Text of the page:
LAS VEGAS, NV - OCTOBER 02: A vigil on the Las Vegas strip for the victims of the Route 91 Harvest country music festival shootings on October 2, 2017 in Las Vegas, Nevada. Lone gunman Stephan Paddock, 64, of Mesquite, Nevada opened fire on festival attendees leaving at least 59 dead and over 500 injured before killing himself. The investigation is ongoing. (Photo by Denise Truscello/Getty Images)
LAS VEGAS, NV - OCTOBER 02: Aryanna Williams, 6, and Mickey Deustch, 8, of Las Vegas, Nevada attend a vigil on the Las Vegas strip for the victims of the Route 91 Harvest country music festival shootings on October 2, 2017 in Las Vegas, Nevada. Lone gunman Stephan Paddock, 64, of Mesquite, Nevada opened fire on festival attendees leaving at least 59 dead and over 500 injured before killing himself. The investigation is ongoing. (Photo by Denise Truscello/Getty Images)
LAS VEGAS, NV - OCTOBER 2: Mourners attend a candlelight vigil at the corner of Sahara Avenue and Las Vegas Boulevard for the victims of Sunday night's mass shooting, October 2, 2017 in Las Vegas, Nevada. Late Sunday night, a lone gunman killed more than 50 people and injured more than 500 people after he opened fire on a large crowd at the Route 91 Harvest Festival, a three-day country music festival. The massacre is one of the deadliest mass shooting events in U.S. history. (Photo by Drew Angerer/Getty Images)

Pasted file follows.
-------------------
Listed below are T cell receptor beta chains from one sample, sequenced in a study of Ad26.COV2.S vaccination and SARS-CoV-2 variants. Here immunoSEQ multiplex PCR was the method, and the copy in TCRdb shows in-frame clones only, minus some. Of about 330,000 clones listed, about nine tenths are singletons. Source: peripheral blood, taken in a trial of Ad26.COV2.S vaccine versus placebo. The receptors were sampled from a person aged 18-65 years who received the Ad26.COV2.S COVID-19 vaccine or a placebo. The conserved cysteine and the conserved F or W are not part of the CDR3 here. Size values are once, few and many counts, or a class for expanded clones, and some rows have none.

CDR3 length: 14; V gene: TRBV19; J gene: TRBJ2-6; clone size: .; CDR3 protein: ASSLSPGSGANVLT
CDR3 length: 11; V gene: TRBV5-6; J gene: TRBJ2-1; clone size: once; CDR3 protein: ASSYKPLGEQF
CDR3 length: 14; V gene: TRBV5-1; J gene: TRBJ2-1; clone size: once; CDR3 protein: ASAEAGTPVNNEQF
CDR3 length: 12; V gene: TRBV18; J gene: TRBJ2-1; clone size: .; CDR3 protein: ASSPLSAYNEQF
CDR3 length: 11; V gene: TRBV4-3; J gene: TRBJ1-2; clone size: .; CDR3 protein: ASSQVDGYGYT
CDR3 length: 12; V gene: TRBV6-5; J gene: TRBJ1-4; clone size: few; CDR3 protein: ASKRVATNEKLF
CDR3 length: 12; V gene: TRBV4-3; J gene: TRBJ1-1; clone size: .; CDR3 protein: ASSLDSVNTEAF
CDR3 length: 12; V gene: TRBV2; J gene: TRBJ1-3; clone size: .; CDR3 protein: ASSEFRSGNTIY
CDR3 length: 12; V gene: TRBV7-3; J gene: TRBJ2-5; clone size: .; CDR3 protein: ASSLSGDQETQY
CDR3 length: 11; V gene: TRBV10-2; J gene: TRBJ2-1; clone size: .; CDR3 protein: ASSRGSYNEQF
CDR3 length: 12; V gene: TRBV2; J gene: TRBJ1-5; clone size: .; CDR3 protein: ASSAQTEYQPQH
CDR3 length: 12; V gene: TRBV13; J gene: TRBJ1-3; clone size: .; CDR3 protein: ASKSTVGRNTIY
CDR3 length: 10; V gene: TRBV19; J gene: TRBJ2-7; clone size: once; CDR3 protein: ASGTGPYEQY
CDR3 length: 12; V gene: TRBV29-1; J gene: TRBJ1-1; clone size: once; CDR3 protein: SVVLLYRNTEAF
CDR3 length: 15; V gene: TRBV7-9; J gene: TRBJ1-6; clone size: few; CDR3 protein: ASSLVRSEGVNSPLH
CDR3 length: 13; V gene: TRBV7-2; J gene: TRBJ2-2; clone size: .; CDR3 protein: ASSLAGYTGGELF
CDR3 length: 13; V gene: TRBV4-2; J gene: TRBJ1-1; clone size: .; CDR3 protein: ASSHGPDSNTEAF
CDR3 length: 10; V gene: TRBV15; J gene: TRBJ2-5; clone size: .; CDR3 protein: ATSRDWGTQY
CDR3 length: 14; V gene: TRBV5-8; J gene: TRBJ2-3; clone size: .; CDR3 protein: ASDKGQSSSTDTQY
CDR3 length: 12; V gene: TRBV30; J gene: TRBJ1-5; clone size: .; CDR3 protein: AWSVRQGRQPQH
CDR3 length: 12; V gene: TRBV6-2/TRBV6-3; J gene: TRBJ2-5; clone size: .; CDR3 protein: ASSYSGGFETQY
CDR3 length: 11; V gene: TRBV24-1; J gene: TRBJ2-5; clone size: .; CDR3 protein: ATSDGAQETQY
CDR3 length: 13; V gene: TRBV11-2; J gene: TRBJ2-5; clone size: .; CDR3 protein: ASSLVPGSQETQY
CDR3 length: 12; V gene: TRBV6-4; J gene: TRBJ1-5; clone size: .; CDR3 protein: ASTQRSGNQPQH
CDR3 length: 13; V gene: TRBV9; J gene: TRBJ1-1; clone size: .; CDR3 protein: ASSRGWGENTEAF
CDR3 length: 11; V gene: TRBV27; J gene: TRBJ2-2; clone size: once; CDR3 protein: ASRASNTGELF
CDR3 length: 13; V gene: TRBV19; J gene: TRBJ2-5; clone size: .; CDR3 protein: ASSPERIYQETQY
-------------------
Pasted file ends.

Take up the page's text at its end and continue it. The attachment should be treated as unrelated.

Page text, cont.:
A sign is pictured at a vigil on the Las Vegas strip following a mass shooting at the Route 91 Harvest Country Music Festival in Las Vegas, Nevada, U.S., October 2, 2017. Picture taken October 2, 2017. REUTERS/Chris Wattie
A police officer writes a message on a sign at a vigil on the Las Vegas strip following a mass shooting at the Route 91 Harvest Country Music Festival in Las Vegas, Nevada, U.S., October 2, 2017. Picture taken October 2, 2017. REUTERS/Chris Wattie